Canada's first significant step toward high-tech election administration began in 1992, with a computerized list of electors. This innovation made possible the development of the National Register of Electors, which was established in 1997 after Bill C-63 came into force. By the 2000 general election, the cost of establishing the Register had already been recouped, and by 2004, the administrative savings had pushed the initiative some $30 to $40 million ahead of its business case at the federal level alone. Following the 2006 general election, savings attributable to the Register were estimated to be some $110 million. (For further information, please see the earlier section, The National Register of Electors.)
Computer technology has also greatly improved the administration of election financing, particularly the registration of political entities and disclosure of their contributions and expenses. Returns are posted on the Elections Canada Web site as they are submitted, verified, then re-posted, giving the public timely access to all election financing data. The Web site also enables quick and easy dissemination of updates to forms and information when new financing provisions are added to the Canada Elections Act.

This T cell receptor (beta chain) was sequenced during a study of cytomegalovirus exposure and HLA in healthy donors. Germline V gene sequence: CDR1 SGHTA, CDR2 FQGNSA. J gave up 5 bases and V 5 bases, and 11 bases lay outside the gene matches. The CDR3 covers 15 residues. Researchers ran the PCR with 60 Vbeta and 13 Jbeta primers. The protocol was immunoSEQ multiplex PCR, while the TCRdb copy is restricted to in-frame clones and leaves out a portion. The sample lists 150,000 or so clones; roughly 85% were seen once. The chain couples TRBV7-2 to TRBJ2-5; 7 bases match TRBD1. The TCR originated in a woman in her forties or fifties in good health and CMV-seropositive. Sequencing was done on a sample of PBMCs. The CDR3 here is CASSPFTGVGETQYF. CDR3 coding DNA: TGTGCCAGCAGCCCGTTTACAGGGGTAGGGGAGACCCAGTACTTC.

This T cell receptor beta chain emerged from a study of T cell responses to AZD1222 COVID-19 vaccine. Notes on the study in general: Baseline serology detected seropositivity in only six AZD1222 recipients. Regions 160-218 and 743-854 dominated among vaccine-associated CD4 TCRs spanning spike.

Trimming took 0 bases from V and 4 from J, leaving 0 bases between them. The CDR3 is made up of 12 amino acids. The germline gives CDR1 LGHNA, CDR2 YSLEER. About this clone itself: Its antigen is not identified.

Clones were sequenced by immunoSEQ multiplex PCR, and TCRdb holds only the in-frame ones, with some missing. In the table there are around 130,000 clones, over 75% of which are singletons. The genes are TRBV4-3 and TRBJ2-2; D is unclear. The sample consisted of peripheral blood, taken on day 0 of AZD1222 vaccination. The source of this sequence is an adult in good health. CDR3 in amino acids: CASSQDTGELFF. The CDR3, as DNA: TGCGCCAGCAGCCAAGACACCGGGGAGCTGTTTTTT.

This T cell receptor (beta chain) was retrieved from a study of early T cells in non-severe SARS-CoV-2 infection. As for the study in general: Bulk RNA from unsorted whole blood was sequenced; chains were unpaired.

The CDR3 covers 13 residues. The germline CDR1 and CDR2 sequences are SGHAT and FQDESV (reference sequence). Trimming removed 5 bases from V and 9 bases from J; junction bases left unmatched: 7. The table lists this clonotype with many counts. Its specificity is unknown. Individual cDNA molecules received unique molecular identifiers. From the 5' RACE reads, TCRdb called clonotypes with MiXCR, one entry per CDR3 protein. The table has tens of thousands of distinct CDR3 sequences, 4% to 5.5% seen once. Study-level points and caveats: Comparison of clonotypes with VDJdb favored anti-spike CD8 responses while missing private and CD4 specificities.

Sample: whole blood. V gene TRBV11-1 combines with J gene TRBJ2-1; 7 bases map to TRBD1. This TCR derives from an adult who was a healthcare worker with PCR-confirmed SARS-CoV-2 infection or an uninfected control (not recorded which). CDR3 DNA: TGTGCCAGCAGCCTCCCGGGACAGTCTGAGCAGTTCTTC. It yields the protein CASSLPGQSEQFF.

Mapping the Electoral Districts
Elections Canada and Natural Resources Canada publish maps showing the new electoral boundaries resulting from every redistribution process. The name, description, population and map of each electoral district in Canada are assembled into atlases for each province and territory. This set of atlases shows the federal electoral districts as set out in the most recent Representation Order, proclaimed on August 25, 2003 (for the provinces), or in the Constitution Act, 1867 (for the territories).
As well, digital cartography is being applied to display election information on computerized maps, to further assist returning officers, candidates and political parties during elections. The geographic databases also provide the framework for locating electors inside an electoral district and assigning them to a polling division ("geocoding") and readjusting electoral boundaries after a decennial census. They also allow electors to enter a postal code on Elections Canada's Web site to obtain information on the corresponding electoral district, member of Parliament and polling station.